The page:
Six years since going public, Twitter has essentially gone nowhere. The social stock has climbed just 13% since its Nov. 7, 2013, IPO, while major competitor Facebook has roared more than 400% higher since its mid-2012 float.

Twitter has had a terrible recent stretch, too, plummeting nearly 30% in the quarter so far. The shares tanked in October after a disappointing earnings report.

“It was coming into earnings with a nice uptrend in place, it had positive long-term momentum. The gap down unfortunately changes that for Twitter. It gapped below a series of support levels, and, in turn, long-term momentum turned negative for the first time since mid-2016, so it does look like a real reversal to the downside for Twitter,” Katie Stockton, founder of Fairlead Strategies, said Thursday on CNBC’s “Trading Nation.”

“The stock is quite oversold as you can imagine into this downdraft. The next support is about 10% below. However, there is a countertrend signal in store for the stock in the next couple of days that we haven’t seen the likes of since really the Christmas time low of last year so I do think that we will see some kind of relief rally for Twitter that allows people to get out at a better price,” said Stockton.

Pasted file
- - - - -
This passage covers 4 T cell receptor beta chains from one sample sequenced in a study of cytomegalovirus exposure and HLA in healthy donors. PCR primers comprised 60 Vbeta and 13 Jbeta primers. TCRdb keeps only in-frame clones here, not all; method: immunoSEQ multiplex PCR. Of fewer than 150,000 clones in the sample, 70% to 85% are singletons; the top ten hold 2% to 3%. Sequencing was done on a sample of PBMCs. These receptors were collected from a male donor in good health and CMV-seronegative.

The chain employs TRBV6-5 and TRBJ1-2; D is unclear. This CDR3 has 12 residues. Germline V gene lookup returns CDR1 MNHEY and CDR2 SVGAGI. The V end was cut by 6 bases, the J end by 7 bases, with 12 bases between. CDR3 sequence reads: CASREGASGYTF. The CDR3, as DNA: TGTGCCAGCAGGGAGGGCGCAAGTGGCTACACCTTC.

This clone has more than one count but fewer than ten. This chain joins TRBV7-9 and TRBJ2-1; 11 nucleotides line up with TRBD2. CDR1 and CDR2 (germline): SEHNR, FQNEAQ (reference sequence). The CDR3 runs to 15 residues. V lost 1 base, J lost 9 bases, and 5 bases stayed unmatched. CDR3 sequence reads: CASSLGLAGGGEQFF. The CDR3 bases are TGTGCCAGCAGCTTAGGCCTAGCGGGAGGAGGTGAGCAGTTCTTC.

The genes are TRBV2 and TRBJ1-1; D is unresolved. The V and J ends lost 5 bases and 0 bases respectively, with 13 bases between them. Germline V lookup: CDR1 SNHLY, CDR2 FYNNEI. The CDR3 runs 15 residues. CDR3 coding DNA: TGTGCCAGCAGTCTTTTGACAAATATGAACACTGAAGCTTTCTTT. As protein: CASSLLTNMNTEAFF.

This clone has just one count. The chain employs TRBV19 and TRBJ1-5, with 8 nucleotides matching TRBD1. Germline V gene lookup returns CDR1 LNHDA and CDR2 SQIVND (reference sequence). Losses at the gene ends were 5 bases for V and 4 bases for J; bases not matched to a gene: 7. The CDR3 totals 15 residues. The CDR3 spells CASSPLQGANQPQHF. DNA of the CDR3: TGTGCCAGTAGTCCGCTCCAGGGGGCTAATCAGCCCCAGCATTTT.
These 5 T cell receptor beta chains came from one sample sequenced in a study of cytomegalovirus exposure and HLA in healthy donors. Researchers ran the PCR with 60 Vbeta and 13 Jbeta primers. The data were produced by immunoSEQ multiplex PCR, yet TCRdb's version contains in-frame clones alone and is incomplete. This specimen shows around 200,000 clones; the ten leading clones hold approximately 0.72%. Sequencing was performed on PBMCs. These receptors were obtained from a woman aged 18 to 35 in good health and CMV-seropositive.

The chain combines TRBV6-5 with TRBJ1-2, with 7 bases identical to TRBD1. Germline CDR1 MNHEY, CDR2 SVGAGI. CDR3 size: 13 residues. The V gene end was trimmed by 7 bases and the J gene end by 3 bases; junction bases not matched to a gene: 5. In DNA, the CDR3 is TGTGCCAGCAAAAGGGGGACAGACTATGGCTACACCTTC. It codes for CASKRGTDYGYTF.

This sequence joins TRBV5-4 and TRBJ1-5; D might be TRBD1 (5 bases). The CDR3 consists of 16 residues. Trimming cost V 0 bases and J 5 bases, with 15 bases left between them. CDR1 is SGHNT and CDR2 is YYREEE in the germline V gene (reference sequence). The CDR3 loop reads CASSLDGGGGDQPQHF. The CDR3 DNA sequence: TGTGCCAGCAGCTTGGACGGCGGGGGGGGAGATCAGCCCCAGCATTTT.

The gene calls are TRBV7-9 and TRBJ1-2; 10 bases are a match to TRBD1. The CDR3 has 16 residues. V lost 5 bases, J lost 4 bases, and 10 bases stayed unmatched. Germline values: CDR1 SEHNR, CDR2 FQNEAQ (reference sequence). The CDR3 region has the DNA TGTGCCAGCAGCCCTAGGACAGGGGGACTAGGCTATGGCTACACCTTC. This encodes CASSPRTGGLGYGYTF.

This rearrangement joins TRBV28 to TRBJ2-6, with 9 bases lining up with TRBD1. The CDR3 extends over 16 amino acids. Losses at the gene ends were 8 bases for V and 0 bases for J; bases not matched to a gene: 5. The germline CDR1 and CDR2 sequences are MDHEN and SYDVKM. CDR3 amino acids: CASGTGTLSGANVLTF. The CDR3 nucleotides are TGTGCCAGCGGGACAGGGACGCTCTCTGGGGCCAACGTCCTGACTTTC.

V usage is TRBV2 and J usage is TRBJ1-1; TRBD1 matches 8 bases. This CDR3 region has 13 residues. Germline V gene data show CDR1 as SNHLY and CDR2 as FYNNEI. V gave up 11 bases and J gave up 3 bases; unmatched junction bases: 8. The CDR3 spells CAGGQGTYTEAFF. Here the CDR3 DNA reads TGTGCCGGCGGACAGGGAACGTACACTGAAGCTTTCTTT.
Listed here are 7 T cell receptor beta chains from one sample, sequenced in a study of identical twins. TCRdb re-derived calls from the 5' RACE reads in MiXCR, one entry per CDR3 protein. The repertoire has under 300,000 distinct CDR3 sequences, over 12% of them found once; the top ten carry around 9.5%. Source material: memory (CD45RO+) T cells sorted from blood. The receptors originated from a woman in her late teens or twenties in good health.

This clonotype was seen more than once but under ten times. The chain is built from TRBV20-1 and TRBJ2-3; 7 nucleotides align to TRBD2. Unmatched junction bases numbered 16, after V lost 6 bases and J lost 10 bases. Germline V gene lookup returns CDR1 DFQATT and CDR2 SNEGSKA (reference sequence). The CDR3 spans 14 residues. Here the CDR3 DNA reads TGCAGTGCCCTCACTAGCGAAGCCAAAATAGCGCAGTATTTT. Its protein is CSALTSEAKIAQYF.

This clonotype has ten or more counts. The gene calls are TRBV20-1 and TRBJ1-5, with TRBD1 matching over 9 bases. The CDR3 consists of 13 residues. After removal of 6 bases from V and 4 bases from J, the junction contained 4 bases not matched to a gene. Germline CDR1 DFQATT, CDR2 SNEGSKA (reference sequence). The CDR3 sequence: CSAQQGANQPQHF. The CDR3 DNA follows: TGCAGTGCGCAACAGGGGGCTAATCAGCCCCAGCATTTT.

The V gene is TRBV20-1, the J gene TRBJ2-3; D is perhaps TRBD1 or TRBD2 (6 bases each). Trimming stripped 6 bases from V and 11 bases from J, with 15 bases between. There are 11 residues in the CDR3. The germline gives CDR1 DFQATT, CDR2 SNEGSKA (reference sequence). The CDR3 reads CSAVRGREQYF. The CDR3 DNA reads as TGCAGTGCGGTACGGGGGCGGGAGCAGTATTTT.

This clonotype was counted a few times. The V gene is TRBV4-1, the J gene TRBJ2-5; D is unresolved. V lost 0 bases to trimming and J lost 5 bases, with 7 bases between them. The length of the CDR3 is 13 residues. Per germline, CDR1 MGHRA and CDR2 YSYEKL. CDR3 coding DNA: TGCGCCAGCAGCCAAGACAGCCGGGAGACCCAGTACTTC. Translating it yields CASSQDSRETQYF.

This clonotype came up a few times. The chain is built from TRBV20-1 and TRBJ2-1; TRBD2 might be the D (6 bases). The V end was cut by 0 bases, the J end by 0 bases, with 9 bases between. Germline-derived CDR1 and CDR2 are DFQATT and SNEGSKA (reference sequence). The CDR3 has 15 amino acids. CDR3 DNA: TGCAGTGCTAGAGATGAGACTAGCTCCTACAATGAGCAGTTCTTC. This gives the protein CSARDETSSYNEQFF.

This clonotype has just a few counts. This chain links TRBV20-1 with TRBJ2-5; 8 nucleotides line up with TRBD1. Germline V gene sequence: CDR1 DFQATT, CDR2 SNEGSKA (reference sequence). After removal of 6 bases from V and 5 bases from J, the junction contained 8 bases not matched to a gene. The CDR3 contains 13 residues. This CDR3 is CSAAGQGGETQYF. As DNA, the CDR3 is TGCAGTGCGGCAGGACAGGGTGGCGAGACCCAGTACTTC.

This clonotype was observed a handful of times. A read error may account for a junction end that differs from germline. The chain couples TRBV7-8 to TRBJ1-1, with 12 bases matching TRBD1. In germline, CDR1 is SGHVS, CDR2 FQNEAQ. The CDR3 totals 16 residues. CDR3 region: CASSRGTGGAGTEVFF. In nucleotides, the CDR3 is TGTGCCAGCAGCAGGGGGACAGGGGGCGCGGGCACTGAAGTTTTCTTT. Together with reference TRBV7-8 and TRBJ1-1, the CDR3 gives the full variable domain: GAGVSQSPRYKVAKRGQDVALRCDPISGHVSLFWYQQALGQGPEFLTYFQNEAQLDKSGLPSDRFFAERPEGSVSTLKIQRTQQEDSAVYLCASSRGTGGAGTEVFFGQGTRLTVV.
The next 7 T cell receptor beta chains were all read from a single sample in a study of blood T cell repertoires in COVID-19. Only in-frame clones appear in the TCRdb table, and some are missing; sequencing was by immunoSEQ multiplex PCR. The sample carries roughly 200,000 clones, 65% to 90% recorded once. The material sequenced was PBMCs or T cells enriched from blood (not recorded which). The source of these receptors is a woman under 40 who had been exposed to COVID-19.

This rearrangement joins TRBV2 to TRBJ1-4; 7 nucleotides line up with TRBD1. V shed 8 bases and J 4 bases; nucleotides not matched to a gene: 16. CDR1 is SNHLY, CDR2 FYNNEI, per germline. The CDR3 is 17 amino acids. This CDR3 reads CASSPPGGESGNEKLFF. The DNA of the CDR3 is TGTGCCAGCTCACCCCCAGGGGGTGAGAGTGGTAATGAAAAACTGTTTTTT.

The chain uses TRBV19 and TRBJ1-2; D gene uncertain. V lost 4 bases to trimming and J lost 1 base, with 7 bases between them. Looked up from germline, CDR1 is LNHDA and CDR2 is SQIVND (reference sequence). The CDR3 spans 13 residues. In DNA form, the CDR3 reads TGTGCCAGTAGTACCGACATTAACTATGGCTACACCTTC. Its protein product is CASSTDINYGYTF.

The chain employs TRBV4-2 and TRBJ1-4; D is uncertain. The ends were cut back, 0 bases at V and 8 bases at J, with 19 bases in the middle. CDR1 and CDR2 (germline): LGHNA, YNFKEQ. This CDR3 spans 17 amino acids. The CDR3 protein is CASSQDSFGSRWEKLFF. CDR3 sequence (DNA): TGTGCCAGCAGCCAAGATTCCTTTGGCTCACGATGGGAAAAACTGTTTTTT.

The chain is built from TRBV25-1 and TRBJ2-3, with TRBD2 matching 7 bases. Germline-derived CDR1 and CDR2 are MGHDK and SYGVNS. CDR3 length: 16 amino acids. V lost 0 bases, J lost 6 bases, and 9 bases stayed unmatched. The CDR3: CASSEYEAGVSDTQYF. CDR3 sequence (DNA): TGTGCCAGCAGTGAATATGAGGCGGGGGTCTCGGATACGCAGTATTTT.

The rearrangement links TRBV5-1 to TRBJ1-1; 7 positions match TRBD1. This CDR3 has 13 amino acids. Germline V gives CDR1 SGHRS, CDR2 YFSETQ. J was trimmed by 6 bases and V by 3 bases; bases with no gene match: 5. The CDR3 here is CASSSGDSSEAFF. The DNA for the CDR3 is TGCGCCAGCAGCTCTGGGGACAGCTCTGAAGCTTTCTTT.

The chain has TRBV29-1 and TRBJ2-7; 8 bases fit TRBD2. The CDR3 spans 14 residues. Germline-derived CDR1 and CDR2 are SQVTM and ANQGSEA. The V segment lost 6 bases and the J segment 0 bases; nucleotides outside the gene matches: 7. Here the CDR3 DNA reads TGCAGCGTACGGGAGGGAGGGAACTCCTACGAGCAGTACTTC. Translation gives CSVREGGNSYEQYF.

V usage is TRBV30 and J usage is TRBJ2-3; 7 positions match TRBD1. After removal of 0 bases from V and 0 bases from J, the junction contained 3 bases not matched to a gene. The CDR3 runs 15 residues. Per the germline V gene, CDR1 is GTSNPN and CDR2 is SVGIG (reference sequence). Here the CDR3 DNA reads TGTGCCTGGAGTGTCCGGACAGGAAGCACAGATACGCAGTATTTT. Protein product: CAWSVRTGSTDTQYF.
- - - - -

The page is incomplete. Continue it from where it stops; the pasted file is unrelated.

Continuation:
Nancy Tengler, chief investment strategist at Fairlead Strategies, said Facebook’s fundamentals support growth over Twitter.

“Facebook and Twitter on our work have comparable valuations but the revenue growth at Facebook has been much more compelling — 12% to 14% annually. And so you’ve seen that price momentum but the stock still stayed in our buy ranges, which is the optimal for us,” Tengler said during the same segment.

Facebook is expected to grow sales by 26% for full year 2019, according to FactSet estimates. Twitter, by comparison, is anticipated to have revenue growth of 13% over the same stretch.

“You have a company that has three major platforms that they’ve been able to monetize and they’re just well ahead of Twitter on that front. Instagram, of course is driving a lot of the potential for Facebook so we remain holders at these levels. It’s one of our major holdings, and, and we, we are not interested in Twitter at these valuation levels,” said Tengler.